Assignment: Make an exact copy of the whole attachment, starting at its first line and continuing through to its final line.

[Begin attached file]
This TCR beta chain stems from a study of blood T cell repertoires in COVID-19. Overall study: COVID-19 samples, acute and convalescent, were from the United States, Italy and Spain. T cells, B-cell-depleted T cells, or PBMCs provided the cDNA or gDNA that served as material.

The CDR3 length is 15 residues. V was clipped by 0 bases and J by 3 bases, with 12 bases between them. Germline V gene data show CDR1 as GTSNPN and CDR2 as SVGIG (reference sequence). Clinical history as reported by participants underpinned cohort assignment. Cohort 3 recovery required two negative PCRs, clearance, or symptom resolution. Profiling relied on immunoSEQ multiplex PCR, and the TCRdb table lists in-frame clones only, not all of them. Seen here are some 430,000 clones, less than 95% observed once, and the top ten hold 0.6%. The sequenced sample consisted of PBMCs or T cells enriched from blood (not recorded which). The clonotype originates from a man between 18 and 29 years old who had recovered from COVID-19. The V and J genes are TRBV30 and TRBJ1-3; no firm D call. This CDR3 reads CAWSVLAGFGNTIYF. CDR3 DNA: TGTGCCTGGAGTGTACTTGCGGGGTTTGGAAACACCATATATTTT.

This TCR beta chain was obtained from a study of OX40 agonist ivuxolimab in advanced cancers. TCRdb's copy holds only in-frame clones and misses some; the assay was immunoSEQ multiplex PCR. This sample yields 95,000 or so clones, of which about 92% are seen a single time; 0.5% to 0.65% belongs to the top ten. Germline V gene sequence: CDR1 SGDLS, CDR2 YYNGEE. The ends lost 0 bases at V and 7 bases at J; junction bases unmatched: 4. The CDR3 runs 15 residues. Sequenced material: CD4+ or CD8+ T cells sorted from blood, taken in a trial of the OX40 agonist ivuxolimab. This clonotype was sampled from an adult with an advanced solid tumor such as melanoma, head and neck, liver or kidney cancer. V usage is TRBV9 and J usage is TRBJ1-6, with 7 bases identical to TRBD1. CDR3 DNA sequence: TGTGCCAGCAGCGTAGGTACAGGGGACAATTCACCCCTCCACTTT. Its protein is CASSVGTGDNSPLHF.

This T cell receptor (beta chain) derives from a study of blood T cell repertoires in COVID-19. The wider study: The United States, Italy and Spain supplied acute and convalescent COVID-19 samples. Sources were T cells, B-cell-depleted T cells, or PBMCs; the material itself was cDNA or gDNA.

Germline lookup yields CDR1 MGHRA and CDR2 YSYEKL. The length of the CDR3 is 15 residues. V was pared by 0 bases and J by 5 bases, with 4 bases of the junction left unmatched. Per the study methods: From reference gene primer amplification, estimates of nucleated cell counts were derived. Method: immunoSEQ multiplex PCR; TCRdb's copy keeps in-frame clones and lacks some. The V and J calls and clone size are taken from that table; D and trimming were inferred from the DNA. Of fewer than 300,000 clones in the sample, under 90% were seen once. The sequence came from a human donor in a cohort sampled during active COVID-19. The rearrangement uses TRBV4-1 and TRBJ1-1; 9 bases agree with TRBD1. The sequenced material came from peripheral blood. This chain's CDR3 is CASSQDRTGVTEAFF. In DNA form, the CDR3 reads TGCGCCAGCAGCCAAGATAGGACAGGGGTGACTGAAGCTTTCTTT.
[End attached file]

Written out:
This TCR beta chain stems from a study of blood T cell repertoires in COVID-19. Overall study: COVID-19 samples, acute and convalescent, were from the United States, Italy and Spain. T cells, B-cell-depleted T cells, or PBMCs provided the cDNA or gDNA that served as material.

The CDR3 length is 15 residues. V was clipped by 0 bases and J by 3 bases, with 12 bases between them. Germline V gene data show CDR1 as GTSNPN and CDR2 as SVGIG (reference sequence). Clinical history as reported by participants underpinned cohort assignment. Cohort 3 recovery required two negative PCRs, clearance, or symptom resolution. Profiling relied on immunoSEQ multiplex PCR, and the TCRdb table lists in-frame clones only, not all of them. Seen here are some 430,000 clones, less than 95% observed once, and the top ten hold 0.6%. The sequenced sample consisted of PBMCs or T cells enriched from blood (not recorded which). The clonotype originates from a man between 18 and 29 years old who had recovered from COVID-19. The V and J genes are TRBV30 and TRBJ1-3; no firm D call. This CDR3 reads CAWSVLAGFGNTIYF. CDR3 DNA: TGTGCCTGGAGTGTACTTGCGGGGTTTGGAAACACCATATATTTT.

This TCR beta chain was obtained from a study of OX40 agonist ivuxolimab in advanced cancers. TCRdb's copy holds only in-frame clones and misses some; the assay was immunoSEQ multiplex PCR. This sample yields 95,000 or so clones, of which about 92% are seen a single time; 0.5% to 0.65% belongs to the top ten. Germline V gene sequence: CDR1 SGDLS, CDR2 YYNGEE. The ends lost 0 bases at V and 7 bases at J; junction bases unmatched: 4. The CDR3 runs 15 residues. Sequenced material: CD4+ or CD8+ T cells sorted from blood, taken in a trial of the OX40 agonist ivuxolimab. This clonotype was sampled from an adult with an advanced solid tumor such as melanoma, head and neck, liver or kidney cancer. V usage is TRBV9 and J usage is TRBJ1-6, with 7 bases identical to TRBD1. CDR3 DNA sequence: TGTGCCAGCAGCGTAGGTACAGGGGACAATTCACCCCTCCACTTT. Its protein is CASSVGTGDNSPLHF.

This T cell receptor (beta chain) derives from a study of blood T cell repertoires in COVID-19. The wider study: The United States, Italy and Spain supplied acute and convalescent COVID-19 samples. Sources were T cells, B-cell-depleted T cells, or PBMCs; the material itself was cDNA or gDNA.

Germline lookup yields CDR1 MGHRA and CDR2 YSYEKL. The length of the CDR3 is 15 residues. V was pared by 0 bases and J by 5 bases, with 4 bases of the junction left unmatched. Per the study methods: From reference gene primer amplification, estimates of nucleated cell counts were derived. Method: immunoSEQ multiplex PCR; TCRdb's copy keeps in-frame clones and lacks some. The V and J calls and clone size are taken from that table; D and trimming were inferred from the DNA. Of fewer than 300,000 clones in the sample, under 90% were seen once. The sequence came from a human donor in a cohort sampled during active COVID-19. The rearrangement uses TRBV4-1 and TRBJ1-1; 9 bases agree with TRBD1. The sequenced material came from peripheral blood. This chain's CDR3 is CASSQDRTGVTEAFF. In DNA form, the CDR3 reads TGCGCCAGCAGCCAAGATAGGACAGGGGTGACTGAAGCTTTCTTT.